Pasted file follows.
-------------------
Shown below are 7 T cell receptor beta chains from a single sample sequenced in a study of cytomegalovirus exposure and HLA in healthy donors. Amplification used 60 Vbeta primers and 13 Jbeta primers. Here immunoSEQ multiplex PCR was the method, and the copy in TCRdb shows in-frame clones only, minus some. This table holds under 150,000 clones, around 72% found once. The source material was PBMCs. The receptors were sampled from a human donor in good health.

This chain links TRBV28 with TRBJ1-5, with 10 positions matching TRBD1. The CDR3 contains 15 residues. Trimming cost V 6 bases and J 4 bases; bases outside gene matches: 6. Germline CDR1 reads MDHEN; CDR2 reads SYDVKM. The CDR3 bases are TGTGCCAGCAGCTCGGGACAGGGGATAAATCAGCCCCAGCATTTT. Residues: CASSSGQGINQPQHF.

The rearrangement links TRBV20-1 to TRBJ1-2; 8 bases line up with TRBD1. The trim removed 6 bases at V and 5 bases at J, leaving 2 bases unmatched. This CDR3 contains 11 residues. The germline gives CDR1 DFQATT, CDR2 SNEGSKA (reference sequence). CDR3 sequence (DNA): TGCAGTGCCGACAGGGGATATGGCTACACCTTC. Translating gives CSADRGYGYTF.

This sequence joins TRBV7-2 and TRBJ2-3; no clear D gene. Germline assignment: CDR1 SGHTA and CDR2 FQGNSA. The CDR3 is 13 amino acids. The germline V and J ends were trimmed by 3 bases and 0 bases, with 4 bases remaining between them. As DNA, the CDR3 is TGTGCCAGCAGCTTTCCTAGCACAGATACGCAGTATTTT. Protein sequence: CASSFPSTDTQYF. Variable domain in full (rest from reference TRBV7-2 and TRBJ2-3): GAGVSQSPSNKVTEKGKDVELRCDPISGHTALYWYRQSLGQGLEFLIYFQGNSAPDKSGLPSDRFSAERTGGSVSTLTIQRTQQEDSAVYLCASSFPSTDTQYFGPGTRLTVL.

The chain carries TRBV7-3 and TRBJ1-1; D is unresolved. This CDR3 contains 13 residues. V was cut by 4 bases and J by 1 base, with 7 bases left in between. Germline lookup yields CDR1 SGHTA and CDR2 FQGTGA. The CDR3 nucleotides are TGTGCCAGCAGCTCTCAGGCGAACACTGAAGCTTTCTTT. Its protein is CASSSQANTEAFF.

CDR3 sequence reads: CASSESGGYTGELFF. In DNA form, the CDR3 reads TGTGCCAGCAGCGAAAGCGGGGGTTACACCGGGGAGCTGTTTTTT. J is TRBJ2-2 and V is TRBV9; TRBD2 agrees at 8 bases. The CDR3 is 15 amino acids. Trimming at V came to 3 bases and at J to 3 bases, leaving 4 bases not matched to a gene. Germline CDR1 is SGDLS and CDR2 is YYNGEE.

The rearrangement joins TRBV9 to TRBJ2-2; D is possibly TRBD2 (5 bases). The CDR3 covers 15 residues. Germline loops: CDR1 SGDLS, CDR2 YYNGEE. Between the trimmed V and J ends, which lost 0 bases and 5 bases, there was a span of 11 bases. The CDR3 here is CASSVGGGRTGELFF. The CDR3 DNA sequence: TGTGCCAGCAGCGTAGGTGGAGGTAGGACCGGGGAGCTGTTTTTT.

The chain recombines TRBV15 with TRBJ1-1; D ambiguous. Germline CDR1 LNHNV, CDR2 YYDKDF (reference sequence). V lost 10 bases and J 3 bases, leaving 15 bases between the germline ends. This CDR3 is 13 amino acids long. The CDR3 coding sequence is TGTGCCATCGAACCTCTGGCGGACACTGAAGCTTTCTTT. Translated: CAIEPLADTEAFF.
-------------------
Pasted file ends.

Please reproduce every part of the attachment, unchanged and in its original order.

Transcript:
Shown below are 7 T cell receptor beta chains from a single sample sequenced in a study of cytomegalovirus exposure and HLA in healthy donors. Amplification used 60 Vbeta primers and 13 Jbeta primers. Here immunoSEQ multiplex PCR was the method, and the copy in TCRdb shows in-frame clones only, minus some. This table holds under 150,000 clones, around 72% found once. The source material was PBMCs. The receptors were sampled from a human donor in good health.

This chain links TRBV28 with TRBJ1-5, with 10 positions matching TRBD1. The CDR3 contains 15 residues. Trimming cost V 6 bases and J 4 bases; bases outside gene matches: 6. Germline CDR1 reads MDHEN; CDR2 reads SYDVKM. The CDR3 bases are TGTGCCAGCAGCTCGGGACAGGGGATAAATCAGCCCCAGCATTTT. Residues: CASSSGQGINQPQHF.

The rearrangement links TRBV20-1 to TRBJ1-2; 8 bases line up with TRBD1. The trim removed 6 bases at V and 5 bases at J, leaving 2 bases unmatched. This CDR3 contains 11 residues. The germline gives CDR1 DFQATT, CDR2 SNEGSKA (reference sequence). CDR3 sequence (DNA): TGCAGTGCCGACAGGGGATATGGCTACACCTTC. Translating gives CSADRGYGYTF.

This sequence joins TRBV7-2 and TRBJ2-3; no clear D gene. Germline assignment: CDR1 SGHTA and CDR2 FQGNSA. The CDR3 is 13 amino acids. The germline V and J ends were trimmed by 3 bases and 0 bases, with 4 bases remaining between them. As DNA, the CDR3 is TGTGCCAGCAGCTTTCCTAGCACAGATACGCAGTATTTT. Protein sequence: CASSFPSTDTQYF. Variable domain in full (rest from reference TRBV7-2 and TRBJ2-3): GAGVSQSPSNKVTEKGKDVELRCDPISGHTALYWYRQSLGQGLEFLIYFQGNSAPDKSGLPSDRFSAERTGGSVSTLTIQRTQQEDSAVYLCASSFPSTDTQYFGPGTRLTVL.

The chain carries TRBV7-3 and TRBJ1-1; D is unresolved. This CDR3 contains 13 residues. V was cut by 4 bases and J by 1 base, with 7 bases left in between. Germline lookup yields CDR1 SGHTA and CDR2 FQGTGA. The CDR3 nucleotides are TGTGCCAGCAGCTCTCAGGCGAACACTGAAGCTTTCTTT. Its protein is CASSSQANTEAFF.

CDR3 sequence reads: CASSESGGYTGELFF. In DNA form, the CDR3 reads TGTGCCAGCAGCGAAAGCGGGGGTTACACCGGGGAGCTGTTTTTT. J is TRBJ2-2 and V is TRBV9; TRBD2 agrees at 8 bases. The CDR3 is 15 amino acids. Trimming at V came to 3 bases and at J to 3 bases, leaving 4 bases not matched to a gene. Germline CDR1 is SGDLS and CDR2 is YYNGEE.

The rearrangement joins TRBV9 to TRBJ2-2; D is possibly TRBD2 (5 bases). The CDR3 covers 15 residues. Germline loops: CDR1 SGDLS, CDR2 YYNGEE. Between the trimmed V and J ends, which lost 0 bases and 5 bases, there was a span of 11 bases. The CDR3 here is CASSVGGGRTGELFF. The CDR3 DNA sequence: TGTGCCAGCAGCGTAGGTGGAGGTAGGACCGGGGAGCTGTTTTTT.

The chain recombines TRBV15 with TRBJ1-1; D ambiguous. Germline CDR1 LNHNV, CDR2 YYDKDF (reference sequence). V lost 10 bases and J 3 bases, leaving 15 bases between the germline ends. This CDR3 is 13 amino acids long. The CDR3 coding sequence is TGTGCCATCGAACCTCTGGCGGACACTGAAGCTTTCTTT. Translated: CAIEPLADTEAFF.